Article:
Marco

EDIT I noticed many people don't enjoy the scheduling aspects of things. I've come across two articles on a blog that tell you why scheduling is important. The blog articles are also backed by concrete science. Have a look.
http://www.generationbc.blogspot.ca/2013/08/increase-goal-attainment-for...
http://generationbc.blogspot.ca/2013/08/increase-goal-attainment-pt-ii-p...
Both articles are on how to get successful at achieving your goals.
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#1
la leuce

la leuce

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Join Date: 08/10/2009 | Posts: 510

 I'm a major musian and I don't do this...

The best typically don't "take breaks"     (Though I'm not saying you're wrong I'm simply saying some thoughts I have on the matter)

We tend to unconciously distract our minds from what we're doing.

We'll create a reference point that makes us feel something different from the activity we're doing and then abuse it to the fullest.

For example, if I was doing pick-up I might say something like "bang bang" (A reference from a Lady GaGa song ;D)

That way we never "get bored" because we're always involving different character traits into what we're doing.

I like the idea of the schedule, however, I've seen A LOT of people try these and get bored of them.

Once they get bored they simply attribute it to "being bored of the game" and flat out quit.

Good post though,

La leuce
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#2

Lotus.SD

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Join Date: 02/24/2013 | Posts: 128

 Thanks for this, good read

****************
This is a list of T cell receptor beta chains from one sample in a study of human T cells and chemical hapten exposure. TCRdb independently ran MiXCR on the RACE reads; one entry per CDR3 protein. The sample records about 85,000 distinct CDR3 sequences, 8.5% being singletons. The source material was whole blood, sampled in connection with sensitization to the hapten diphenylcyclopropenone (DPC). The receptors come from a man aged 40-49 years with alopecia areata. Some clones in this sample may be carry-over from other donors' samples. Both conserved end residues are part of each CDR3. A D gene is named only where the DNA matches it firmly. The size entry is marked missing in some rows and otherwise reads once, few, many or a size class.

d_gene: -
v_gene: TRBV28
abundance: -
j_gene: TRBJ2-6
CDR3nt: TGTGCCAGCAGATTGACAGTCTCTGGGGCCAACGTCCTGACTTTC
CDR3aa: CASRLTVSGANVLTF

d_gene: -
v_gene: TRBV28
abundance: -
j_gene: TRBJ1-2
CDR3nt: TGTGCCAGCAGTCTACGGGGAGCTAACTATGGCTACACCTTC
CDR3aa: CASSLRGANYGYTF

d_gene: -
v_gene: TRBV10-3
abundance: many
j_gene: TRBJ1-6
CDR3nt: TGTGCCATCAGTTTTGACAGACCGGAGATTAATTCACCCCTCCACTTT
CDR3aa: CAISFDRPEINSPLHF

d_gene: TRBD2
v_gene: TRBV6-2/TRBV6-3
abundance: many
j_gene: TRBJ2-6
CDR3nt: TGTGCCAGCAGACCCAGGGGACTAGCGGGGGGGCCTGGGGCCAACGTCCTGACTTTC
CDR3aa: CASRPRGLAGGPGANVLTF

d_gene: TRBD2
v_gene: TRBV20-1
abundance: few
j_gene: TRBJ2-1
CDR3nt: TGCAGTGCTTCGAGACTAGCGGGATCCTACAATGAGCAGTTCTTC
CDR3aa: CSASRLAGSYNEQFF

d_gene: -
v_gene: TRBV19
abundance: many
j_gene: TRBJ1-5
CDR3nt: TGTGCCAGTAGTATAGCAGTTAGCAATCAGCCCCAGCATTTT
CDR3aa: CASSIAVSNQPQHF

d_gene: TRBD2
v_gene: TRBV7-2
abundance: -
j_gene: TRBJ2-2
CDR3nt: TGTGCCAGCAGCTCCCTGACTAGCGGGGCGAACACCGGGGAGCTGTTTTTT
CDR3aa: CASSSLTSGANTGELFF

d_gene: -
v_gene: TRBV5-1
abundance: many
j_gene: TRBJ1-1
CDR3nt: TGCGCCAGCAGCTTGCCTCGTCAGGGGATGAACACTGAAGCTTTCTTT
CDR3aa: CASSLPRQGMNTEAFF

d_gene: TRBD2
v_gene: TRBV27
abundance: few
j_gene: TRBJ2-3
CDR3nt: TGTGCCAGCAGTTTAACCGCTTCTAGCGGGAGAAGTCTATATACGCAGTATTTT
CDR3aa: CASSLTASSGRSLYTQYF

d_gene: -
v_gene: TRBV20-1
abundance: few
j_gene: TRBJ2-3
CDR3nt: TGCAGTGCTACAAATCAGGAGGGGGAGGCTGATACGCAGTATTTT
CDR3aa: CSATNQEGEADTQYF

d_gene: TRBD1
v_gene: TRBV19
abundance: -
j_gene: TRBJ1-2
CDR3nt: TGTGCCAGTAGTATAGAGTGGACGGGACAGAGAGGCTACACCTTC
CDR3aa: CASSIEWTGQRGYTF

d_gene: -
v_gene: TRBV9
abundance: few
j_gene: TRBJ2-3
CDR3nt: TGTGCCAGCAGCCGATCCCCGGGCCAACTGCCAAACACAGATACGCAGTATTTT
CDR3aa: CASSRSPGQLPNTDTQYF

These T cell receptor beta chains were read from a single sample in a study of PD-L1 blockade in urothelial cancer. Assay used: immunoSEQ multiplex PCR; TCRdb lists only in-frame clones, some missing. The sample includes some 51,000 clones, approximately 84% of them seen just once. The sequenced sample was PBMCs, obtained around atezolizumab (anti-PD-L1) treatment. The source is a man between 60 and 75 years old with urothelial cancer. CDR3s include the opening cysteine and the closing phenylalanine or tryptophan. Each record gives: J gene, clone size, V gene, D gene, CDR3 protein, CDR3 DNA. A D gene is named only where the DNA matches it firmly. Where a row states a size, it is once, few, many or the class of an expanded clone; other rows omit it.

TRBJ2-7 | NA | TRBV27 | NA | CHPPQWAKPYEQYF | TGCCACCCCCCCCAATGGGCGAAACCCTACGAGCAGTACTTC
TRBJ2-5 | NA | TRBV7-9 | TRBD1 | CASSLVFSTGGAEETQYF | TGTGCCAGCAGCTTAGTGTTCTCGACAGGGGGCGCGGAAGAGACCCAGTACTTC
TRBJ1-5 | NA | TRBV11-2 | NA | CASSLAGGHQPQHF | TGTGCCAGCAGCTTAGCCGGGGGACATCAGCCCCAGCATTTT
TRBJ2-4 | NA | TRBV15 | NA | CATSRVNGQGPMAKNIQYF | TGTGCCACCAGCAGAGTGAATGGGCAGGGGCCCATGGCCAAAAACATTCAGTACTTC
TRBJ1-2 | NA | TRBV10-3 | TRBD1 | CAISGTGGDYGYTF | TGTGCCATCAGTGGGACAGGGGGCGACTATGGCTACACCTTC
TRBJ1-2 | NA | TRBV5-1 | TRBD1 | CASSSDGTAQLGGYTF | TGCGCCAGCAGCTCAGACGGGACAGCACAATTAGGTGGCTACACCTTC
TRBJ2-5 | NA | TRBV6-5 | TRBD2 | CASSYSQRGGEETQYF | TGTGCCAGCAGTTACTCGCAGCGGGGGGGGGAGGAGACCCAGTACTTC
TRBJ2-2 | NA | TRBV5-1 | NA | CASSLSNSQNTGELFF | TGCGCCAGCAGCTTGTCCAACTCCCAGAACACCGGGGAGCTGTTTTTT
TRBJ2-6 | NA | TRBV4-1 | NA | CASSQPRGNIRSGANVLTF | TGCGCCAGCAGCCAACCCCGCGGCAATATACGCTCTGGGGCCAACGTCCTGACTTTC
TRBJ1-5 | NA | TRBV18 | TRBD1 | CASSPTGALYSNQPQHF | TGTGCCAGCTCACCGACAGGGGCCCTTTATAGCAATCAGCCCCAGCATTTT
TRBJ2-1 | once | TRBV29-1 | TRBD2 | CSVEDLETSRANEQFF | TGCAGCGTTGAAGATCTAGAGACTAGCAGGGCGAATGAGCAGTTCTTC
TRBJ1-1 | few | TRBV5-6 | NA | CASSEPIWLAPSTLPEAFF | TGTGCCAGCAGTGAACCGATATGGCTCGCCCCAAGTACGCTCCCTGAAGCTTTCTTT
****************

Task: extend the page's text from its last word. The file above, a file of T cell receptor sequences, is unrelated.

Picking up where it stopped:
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#3
Blue x Light

Blue x Light

Respected Member

Join Date: 04/16/2008 | Posts: 510

 you need breaks.... you're missing the point there ... taking breaks = not taking breaks because you need them.... work is play and play is work... so do both hard. 

Thanks for sharing... off to work now ;]

x

Avo
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#4
MARSZ00

MARSZ00

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Join Date: 05/10/2012 | Posts: 367

Schedules are important to get yourself moving. Sure, people get bored with schedules. But people get bored without schedules as well, for the same reasons. Schedules are there to get your eye back on the ball. I already said at the beginning of this post that motivation will be a and this post isn't intended to motivate you anything more than giving you a good formula for quick learning.

Taking breaks between learning is necessary to give your brain some room to relax. If you're doing a pure 3 hour of intense practice, you can afford an hour of a break.
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#5

Rotundum

Senior Member

Join Date: 05/31/2010 | Posts: 126

Let's get even more structured and put together a curriculum for a whole semester. Learning objectives and the whole shebang.
That would be about making progress.

I've seen it somewhere on the internet but can't find it again.
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#6

iMaverick

Junior Member

Join Date: 05/10/2012 | Posts: 6

 good one!
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#7
MARSZ00

MARSZ00

Respected Member

Join Date: 05/10/2012 | Posts: 367

Bump with more supporting articles.